Google-Drive's MS-Windows software doesn't follow links of any kind. Dropbox and Skydrive both - apparently, follow links. I am using MS-Windows7 64-bit professional edition.

What I did was to move my main work directory into Google-Drive's folder, and created symbolic link to it, in it's original path in C:. This was based on a blog post a read. However, I plan to also keep my work backed up in Dropbox (or Skydrive), so I was thinking of creating a symbolic links to the work directory inside Google-Drive folder, in Dropbox's folder.

However, while reading up about mklink command that is used to create the links, I realized that there are 3 kinds of links, i.e.

  • Symbolic links
  • Hard links
  • Junction points

On reading up a bit more, and drawing parallels (at least for Symbolic and Hard links), to the POSIX equivalent, I think I should be using Hard-links instead, and not Symbolic-links. This is because, I do not want an inadvertent "delete" of the physical directory inside Google-Drive folder, to invalidate the other 2 symbolic links (which would happen given the very nature of those type of links). Hard-links would use reference counting, and won't delete the directory from filesystem, until the last link is deleted. Am I correct in my thinking ? I've not understood Junction points too well, and it's advantages over the other two types, to appreciate whether or not to consider it.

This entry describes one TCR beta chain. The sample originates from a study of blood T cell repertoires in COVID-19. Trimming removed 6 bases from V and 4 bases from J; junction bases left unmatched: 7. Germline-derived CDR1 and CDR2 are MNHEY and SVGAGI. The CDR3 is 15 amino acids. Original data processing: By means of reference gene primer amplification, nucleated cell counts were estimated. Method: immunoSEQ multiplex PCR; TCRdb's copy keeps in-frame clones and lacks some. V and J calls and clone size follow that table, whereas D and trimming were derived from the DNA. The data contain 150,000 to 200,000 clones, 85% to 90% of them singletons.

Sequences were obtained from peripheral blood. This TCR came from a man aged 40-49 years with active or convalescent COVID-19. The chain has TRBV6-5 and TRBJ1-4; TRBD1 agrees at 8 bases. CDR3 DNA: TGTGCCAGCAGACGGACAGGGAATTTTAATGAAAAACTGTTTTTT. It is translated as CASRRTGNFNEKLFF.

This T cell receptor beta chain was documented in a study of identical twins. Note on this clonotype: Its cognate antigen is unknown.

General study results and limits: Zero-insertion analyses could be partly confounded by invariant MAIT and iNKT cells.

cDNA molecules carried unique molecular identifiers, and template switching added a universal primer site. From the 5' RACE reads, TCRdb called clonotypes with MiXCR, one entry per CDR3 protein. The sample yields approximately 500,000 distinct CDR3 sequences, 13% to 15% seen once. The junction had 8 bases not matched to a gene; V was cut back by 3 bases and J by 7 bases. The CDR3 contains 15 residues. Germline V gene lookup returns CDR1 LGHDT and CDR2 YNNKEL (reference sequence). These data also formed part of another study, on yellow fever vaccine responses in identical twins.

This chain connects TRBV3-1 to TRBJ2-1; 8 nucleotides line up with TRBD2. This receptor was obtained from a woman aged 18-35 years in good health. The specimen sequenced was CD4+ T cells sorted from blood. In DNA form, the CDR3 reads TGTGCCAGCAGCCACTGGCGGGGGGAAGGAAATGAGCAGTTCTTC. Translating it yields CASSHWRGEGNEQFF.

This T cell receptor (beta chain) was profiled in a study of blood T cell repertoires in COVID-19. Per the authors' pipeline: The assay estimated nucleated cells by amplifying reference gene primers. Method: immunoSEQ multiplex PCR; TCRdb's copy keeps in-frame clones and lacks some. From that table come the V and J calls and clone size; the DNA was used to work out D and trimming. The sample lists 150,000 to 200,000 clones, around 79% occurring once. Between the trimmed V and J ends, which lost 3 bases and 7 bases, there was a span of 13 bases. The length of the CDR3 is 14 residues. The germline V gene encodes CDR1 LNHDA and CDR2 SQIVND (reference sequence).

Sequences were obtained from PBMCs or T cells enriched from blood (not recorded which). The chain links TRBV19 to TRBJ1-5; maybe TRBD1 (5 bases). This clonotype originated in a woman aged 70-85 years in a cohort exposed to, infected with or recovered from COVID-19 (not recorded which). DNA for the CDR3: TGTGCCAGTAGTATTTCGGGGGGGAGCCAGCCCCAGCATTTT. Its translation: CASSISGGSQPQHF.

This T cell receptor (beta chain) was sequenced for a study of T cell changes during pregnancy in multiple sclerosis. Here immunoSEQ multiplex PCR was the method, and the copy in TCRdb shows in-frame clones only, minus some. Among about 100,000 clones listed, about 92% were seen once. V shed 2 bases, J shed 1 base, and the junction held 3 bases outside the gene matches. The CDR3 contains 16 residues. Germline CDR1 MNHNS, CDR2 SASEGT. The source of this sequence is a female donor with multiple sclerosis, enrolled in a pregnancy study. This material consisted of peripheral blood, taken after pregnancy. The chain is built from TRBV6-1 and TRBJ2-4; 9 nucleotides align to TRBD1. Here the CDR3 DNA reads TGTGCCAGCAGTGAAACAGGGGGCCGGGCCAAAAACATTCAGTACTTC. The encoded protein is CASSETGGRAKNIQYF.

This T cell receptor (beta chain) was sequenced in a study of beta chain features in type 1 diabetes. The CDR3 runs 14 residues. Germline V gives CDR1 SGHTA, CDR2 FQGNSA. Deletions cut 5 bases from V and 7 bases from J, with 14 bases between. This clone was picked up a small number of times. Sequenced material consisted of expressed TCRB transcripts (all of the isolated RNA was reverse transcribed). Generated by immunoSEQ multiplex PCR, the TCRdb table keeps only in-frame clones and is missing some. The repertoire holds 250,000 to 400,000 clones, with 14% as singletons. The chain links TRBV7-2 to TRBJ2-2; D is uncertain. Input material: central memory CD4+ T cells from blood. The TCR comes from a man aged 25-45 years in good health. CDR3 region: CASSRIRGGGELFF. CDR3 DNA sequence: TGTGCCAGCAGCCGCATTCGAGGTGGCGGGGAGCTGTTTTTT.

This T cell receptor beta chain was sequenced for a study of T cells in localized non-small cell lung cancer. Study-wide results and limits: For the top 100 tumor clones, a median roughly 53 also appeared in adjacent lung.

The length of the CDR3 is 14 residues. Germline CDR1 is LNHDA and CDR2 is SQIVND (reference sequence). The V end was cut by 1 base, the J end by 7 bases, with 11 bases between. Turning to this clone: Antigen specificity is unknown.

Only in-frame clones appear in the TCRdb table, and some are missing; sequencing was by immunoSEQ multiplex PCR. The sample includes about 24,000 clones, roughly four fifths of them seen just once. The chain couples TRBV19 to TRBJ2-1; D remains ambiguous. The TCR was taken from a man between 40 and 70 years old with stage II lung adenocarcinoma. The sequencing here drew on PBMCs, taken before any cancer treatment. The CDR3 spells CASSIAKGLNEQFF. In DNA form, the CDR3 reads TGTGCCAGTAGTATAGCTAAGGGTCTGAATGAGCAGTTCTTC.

1 Answer 1


I'm not sure you have quite got things straight. Here is my take on the 3 in laymans terms.

Junction Points are the original feature of HPFS (prior to NTFS) and are similar to Hard Links.

Hard Links can only be made between folders on the same drive and the link is identical to the original. That is to say, if you delete the link, you've deleted the original.

Soft Links are defined rather higher up in the OS and require better software support, at least in Windows. Deleting a soft link will leave the original in place.

The most transparent to applications is likely to be Junction Points, followed by Hard Links and lastly soft links.

In any case, you still need to be wary of how applications and the OS interact with linked files (shouldn't be so bad with linked folders). Given that Windows is not above doing some nasty corruption of you files, linking folders does make things a little worse. You also need to be aware of what happens when doing copies and backups using software that may not fully understand your links. For example, when backing up the original and the linked folders, you probably want to exclude the linked location or would want the option to backup (and appropriately restore) the link not a copy of the file.

Although links are very common under UNIX like OS's, they are not so common under Windows and therefore have patchy support as you have already seen. Indeed, so patchy that often Microsoft themselves don't use them but instead mess around in the registry to create pseudo links (see Library documentation in Windows).

Hope this clarifies! If not, leave a comment and I will try to update.

  • Definitely clearer.
    – jay
    Jan 13, 2014 at 17:56

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